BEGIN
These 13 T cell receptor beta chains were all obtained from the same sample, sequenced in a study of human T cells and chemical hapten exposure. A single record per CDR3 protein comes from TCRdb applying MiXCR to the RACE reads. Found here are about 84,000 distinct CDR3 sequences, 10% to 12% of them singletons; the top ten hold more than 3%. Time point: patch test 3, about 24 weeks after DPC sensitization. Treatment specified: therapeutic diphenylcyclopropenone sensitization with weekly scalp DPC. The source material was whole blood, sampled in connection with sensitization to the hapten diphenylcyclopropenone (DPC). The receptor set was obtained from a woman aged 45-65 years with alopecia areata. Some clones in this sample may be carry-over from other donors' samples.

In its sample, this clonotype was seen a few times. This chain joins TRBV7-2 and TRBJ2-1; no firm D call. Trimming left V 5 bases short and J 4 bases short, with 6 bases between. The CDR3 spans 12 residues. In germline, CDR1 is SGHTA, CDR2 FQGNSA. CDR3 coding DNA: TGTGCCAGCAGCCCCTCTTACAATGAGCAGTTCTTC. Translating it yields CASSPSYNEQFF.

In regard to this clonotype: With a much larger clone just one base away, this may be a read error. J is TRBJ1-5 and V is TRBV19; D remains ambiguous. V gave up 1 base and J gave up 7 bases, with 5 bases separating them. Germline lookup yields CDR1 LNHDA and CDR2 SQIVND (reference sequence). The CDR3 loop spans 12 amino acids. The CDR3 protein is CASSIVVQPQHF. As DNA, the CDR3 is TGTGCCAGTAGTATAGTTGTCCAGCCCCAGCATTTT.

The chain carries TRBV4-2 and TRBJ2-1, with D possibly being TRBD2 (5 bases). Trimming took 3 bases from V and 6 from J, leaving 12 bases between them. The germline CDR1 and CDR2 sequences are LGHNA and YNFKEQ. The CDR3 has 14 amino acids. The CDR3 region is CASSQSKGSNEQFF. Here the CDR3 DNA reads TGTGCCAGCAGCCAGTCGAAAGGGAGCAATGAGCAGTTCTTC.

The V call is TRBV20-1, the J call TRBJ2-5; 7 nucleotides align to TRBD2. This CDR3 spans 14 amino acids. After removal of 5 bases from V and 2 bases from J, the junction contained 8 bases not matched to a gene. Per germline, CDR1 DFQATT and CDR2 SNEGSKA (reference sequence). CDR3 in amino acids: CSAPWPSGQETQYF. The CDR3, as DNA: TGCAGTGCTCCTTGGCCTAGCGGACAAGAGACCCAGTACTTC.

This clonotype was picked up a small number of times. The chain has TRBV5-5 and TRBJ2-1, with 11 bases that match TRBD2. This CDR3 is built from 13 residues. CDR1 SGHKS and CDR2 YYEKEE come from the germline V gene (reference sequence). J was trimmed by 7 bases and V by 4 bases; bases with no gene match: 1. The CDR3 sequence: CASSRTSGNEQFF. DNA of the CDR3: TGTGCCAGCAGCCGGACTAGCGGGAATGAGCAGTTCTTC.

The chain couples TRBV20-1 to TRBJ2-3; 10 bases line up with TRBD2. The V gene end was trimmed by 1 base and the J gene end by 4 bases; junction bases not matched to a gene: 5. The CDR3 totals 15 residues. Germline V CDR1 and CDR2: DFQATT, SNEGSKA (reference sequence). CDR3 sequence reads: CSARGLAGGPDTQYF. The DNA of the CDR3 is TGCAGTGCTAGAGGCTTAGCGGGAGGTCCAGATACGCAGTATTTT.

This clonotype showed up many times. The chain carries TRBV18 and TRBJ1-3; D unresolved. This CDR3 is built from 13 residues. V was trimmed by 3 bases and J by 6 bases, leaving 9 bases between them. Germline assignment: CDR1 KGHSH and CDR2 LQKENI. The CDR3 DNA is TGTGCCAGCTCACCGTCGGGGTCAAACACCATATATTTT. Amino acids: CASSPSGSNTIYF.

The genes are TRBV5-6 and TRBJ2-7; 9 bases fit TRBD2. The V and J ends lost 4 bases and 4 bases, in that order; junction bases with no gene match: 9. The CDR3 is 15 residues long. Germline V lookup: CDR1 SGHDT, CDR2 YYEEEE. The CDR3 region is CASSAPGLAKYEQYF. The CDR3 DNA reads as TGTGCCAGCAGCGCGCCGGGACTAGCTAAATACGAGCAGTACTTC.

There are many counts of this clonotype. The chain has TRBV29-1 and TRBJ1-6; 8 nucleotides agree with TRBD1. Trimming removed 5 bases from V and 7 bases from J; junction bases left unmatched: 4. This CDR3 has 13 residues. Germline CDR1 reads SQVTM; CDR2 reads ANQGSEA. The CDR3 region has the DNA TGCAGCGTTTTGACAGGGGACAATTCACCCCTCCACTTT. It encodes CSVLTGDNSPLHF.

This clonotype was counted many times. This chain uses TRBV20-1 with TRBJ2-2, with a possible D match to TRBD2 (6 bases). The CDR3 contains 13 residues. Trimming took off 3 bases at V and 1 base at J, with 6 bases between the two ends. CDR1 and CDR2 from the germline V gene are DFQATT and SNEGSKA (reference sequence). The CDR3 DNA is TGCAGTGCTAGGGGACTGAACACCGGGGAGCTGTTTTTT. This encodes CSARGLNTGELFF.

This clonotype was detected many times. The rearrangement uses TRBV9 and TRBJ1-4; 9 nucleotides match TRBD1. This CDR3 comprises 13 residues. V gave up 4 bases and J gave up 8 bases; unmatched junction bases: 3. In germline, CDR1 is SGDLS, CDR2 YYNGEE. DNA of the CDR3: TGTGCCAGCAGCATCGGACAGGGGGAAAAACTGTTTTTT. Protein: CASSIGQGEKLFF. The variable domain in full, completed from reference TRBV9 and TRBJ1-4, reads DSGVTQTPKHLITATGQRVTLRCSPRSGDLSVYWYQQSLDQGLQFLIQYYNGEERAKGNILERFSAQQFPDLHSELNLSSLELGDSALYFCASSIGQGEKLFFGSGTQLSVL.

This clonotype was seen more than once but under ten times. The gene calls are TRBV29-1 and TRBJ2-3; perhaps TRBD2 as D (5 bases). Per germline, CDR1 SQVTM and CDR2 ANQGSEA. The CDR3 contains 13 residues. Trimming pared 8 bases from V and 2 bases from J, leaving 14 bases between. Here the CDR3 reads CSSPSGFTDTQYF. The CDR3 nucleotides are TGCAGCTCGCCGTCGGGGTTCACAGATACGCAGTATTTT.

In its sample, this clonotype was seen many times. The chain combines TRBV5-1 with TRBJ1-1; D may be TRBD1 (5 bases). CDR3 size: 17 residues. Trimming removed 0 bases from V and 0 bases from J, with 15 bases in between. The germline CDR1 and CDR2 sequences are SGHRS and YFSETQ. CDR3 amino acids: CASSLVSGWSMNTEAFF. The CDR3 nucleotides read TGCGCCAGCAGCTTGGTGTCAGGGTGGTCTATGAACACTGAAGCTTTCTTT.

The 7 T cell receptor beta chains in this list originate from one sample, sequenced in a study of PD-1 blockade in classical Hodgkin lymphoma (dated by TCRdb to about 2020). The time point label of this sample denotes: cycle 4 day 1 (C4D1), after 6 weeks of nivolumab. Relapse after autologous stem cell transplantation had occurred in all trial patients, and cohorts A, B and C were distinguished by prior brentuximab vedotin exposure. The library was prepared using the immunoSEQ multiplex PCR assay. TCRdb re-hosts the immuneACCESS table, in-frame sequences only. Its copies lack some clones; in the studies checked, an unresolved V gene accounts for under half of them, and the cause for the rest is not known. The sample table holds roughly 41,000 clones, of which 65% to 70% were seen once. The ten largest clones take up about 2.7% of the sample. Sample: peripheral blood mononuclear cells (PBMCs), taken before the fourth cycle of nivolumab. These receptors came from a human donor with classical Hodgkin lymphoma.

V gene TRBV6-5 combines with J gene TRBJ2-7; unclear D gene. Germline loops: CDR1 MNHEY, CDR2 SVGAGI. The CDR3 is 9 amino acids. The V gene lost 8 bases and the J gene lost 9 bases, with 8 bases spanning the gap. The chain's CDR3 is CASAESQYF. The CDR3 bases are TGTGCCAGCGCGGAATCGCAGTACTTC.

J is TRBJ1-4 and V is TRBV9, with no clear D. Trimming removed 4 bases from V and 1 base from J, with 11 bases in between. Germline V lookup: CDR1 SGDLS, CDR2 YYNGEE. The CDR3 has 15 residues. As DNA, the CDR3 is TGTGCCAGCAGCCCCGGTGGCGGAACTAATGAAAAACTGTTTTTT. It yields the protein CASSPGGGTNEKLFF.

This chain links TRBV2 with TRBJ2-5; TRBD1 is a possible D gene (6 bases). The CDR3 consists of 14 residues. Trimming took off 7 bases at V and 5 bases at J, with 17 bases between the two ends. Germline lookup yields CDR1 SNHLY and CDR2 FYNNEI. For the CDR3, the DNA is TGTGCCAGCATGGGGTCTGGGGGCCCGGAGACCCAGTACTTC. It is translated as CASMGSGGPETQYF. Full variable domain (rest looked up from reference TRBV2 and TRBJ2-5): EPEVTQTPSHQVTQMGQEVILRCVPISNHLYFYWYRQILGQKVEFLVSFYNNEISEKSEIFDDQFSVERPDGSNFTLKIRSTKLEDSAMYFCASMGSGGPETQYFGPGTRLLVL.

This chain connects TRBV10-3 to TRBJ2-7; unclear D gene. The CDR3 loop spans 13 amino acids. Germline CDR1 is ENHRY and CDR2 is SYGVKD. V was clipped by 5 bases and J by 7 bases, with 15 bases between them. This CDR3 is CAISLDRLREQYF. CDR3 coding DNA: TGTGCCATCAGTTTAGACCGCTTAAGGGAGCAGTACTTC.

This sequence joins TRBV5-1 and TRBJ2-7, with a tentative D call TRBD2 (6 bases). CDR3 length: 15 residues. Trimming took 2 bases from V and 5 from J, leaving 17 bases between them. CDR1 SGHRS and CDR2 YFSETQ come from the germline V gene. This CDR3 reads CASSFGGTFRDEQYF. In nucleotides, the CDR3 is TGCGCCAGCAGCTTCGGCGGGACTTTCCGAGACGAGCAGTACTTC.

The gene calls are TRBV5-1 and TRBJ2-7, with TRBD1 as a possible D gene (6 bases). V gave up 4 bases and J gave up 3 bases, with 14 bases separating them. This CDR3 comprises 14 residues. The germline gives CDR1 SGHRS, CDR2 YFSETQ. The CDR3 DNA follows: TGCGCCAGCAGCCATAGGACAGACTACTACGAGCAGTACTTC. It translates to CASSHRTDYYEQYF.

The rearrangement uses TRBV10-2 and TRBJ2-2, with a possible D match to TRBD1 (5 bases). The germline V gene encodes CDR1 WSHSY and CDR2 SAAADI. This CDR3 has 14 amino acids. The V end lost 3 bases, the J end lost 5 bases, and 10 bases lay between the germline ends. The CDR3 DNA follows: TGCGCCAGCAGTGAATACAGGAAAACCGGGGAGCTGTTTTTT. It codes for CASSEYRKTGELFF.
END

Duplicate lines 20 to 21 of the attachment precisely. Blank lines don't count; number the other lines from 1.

This sequence joins TRBV5-1 and TRBJ2-7, with a tentative D call TRBD2 (6 bases). CDR3 length: 15 residues. Trimming took 2 bases from V and 5 from J, leaving 17 bases between them. CDR1 SGHRS and CDR2 YFSETQ come from the germline V gene. This CDR3 reads CASSFGGTFRDEQYF. In nucleotides, the CDR3 is TGCGCCAGCAGCTTCGGCGGGACTTTCCGAGACGAGCAGTACTTC.

The gene calls are TRBV5-1 and TRBJ2-7, with TRBD1 as a possible D gene (6 bases). V gave up 4 bases and J gave up 3 bases, with 14 bases separating them. This CDR3 comprises 14 residues. The germline gives CDR1 SGHRS, CDR2 YFSETQ. The CDR3 DNA follows: TGCGCCAGCAGCCATAGGACAGACTACTACGAGCAGTACTTC. It translates to CASSHRTDYYEQYF.